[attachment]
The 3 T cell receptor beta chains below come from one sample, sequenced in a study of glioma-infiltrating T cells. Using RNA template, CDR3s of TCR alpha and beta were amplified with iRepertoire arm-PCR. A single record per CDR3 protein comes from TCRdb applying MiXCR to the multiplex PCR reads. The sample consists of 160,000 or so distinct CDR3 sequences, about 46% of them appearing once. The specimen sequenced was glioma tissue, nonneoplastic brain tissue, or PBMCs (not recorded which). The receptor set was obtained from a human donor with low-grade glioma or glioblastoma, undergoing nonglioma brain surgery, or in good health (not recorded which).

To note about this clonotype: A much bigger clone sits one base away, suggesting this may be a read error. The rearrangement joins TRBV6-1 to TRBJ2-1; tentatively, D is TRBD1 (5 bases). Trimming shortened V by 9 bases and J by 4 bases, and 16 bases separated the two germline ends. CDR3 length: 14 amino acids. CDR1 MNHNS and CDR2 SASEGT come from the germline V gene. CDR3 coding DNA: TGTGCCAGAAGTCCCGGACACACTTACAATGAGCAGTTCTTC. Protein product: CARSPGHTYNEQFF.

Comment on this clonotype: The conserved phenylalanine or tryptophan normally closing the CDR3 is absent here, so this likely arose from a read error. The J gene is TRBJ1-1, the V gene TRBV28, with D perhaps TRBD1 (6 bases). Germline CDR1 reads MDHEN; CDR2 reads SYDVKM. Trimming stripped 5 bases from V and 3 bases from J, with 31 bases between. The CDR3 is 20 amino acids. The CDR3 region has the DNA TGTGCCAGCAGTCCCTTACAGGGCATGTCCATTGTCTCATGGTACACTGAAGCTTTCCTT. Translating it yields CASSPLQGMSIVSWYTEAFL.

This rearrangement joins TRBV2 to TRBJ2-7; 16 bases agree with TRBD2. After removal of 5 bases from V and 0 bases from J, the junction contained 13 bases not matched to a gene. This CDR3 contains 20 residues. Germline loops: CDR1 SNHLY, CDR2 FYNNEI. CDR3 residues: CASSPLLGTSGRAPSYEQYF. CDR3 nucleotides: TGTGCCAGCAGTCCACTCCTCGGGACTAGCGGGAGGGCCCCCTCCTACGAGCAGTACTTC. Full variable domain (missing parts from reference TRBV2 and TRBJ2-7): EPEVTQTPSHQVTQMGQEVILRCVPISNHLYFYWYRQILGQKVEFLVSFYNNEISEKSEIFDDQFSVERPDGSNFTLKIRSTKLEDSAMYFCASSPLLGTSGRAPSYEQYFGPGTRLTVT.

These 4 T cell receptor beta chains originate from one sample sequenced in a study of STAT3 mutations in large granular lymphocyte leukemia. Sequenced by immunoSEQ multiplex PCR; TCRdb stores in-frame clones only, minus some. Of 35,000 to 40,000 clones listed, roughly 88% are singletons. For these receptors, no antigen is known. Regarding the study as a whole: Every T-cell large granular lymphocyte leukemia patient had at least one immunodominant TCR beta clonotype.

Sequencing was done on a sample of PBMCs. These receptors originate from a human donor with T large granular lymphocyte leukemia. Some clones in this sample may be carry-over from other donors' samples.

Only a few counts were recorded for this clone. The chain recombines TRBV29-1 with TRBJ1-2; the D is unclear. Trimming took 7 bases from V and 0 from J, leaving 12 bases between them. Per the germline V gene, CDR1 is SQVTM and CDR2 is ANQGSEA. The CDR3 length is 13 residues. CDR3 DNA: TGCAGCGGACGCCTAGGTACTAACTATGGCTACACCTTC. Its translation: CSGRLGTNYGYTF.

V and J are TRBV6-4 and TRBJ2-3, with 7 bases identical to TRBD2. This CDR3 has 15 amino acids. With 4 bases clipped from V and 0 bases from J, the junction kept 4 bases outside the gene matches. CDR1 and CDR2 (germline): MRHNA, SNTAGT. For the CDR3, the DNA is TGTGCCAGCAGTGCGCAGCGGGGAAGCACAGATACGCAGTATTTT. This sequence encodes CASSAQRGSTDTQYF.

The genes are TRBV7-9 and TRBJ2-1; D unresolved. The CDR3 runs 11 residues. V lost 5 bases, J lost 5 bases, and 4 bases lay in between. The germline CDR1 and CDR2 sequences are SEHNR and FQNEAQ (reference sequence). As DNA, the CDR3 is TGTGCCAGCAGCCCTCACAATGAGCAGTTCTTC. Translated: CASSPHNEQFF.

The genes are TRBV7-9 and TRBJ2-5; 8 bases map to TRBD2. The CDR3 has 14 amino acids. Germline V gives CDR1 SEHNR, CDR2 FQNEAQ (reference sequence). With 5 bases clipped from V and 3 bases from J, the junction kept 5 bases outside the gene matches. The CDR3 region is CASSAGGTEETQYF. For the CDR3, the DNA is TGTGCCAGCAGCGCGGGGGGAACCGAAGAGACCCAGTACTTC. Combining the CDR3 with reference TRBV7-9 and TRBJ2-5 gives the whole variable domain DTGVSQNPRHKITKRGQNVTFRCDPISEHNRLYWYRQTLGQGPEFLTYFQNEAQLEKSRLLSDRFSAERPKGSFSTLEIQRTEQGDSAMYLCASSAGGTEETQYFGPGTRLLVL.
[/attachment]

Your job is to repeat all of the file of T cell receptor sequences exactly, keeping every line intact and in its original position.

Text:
The 3 T cell receptor beta chains below come from one sample, sequenced in a study of glioma-infiltrating T cells. Using RNA template, CDR3s of TCR alpha and beta were amplified with iRepertoire arm-PCR. A single record per CDR3 protein comes from TCRdb applying MiXCR to the multiplex PCR reads. The sample consists of 160,000 or so distinct CDR3 sequences, about 46% of them appearing once. The specimen sequenced was glioma tissue, nonneoplastic brain tissue, or PBMCs (not recorded which). The receptor set was obtained from a human donor with low-grade glioma or glioblastoma, undergoing nonglioma brain surgery, or in good health (not recorded which).

To note about this clonotype: A much bigger clone sits one base away, suggesting this may be a read error. The rearrangement joins TRBV6-1 to TRBJ2-1; tentatively, D is TRBD1 (5 bases). Trimming shortened V by 9 bases and J by 4 bases, and 16 bases separated the two germline ends. CDR3 length: 14 amino acids. CDR1 MNHNS and CDR2 SASEGT come from the germline V gene. CDR3 coding DNA: TGTGCCAGAAGTCCCGGACACACTTACAATGAGCAGTTCTTC. Protein product: CARSPGHTYNEQFF.

Comment on this clonotype: The conserved phenylalanine or tryptophan normally closing the CDR3 is absent here, so this likely arose from a read error. The J gene is TRBJ1-1, the V gene TRBV28, with D perhaps TRBD1 (6 bases). Germline CDR1 reads MDHEN; CDR2 reads SYDVKM. Trimming stripped 5 bases from V and 3 bases from J, with 31 bases between. The CDR3 is 20 amino acids. The CDR3 region has the DNA TGTGCCAGCAGTCCCTTACAGGGCATGTCCATTGTCTCATGGTACACTGAAGCTTTCCTT. Translating it yields CASSPLQGMSIVSWYTEAFL.

This rearrangement joins TRBV2 to TRBJ2-7; 16 bases agree with TRBD2. After removal of 5 bases from V and 0 bases from J, the junction contained 13 bases not matched to a gene. This CDR3 contains 20 residues. Germline loops: CDR1 SNHLY, CDR2 FYNNEI. CDR3 residues: CASSPLLGTSGRAPSYEQYF. CDR3 nucleotides: TGTGCCAGCAGTCCACTCCTCGGGACTAGCGGGAGGGCCCCCTCCTACGAGCAGTACTTC. Full variable domain (missing parts from reference TRBV2 and TRBJ2-7): EPEVTQTPSHQVTQMGQEVILRCVPISNHLYFYWYRQILGQKVEFLVSFYNNEISEKSEIFDDQFSVERPDGSNFTLKIRSTKLEDSAMYFCASSPLLGTSGRAPSYEQYFGPGTRLTVT.

These 4 T cell receptor beta chains originate from one sample sequenced in a study of STAT3 mutations in large granular lymphocyte leukemia. Sequenced by immunoSEQ multiplex PCR; TCRdb stores in-frame clones only, minus some. Of 35,000 to 40,000 clones listed, roughly 88% are singletons. For these receptors, no antigen is known. Regarding the study as a whole: Every T-cell large granular lymphocyte leukemia patient had at least one immunodominant TCR beta clonotype.

Sequencing was done on a sample of PBMCs. These receptors originate from a human donor with T large granular lymphocyte leukemia. Some clones in this sample may be carry-over from other donors' samples.

Only a few counts were recorded for this clone. The chain recombines TRBV29-1 with TRBJ1-2; the D is unclear. Trimming took 7 bases from V and 0 from J, leaving 12 bases between them. Per the germline V gene, CDR1 is SQVTM and CDR2 is ANQGSEA. The CDR3 length is 13 residues. CDR3 DNA: TGCAGCGGACGCCTAGGTACTAACTATGGCTACACCTTC. Its translation: CSGRLGTNYGYTF.

V and J are TRBV6-4 and TRBJ2-3, with 7 bases identical to TRBD2. This CDR3 has 15 amino acids. With 4 bases clipped from V and 0 bases from J, the junction kept 4 bases outside the gene matches. CDR1 and CDR2 (germline): MRHNA, SNTAGT. For the CDR3, the DNA is TGTGCCAGCAGTGCGCAGCGGGGAAGCACAGATACGCAGTATTTT. This sequence encodes CASSAQRGSTDTQYF.

The genes are TRBV7-9 and TRBJ2-1; D unresolved. The CDR3 runs 11 residues. V lost 5 bases, J lost 5 bases, and 4 bases lay in between. The germline CDR1 and CDR2 sequences are SEHNR and FQNEAQ (reference sequence). As DNA, the CDR3 is TGTGCCAGCAGCCCTCACAATGAGCAGTTCTTC. Translated: CASSPHNEQFF.

The genes are TRBV7-9 and TRBJ2-5; 8 bases map to TRBD2. The CDR3 has 14 amino acids. Germline V gives CDR1 SEHNR, CDR2 FQNEAQ (reference sequence). With 5 bases clipped from V and 3 bases from J, the junction kept 5 bases outside the gene matches. The CDR3 region is CASSAGGTEETQYF. For the CDR3, the DNA is TGTGCCAGCAGCGCGGGGGGAACCGAAGAGACCCAGTACTTC. Combining the CDR3 with reference TRBV7-9 and TRBJ2-5 gives the whole variable domain DTGVSQNPRHKITKRGQNVTFRCDPISEHNRLYWYRQTLGQGPEFLTYFQNEAQLEKSRLLSDRFSAERPKGSFSTLEIQRTEQGDSAMYLCASSAGGTEETQYFGPGTRLLVL.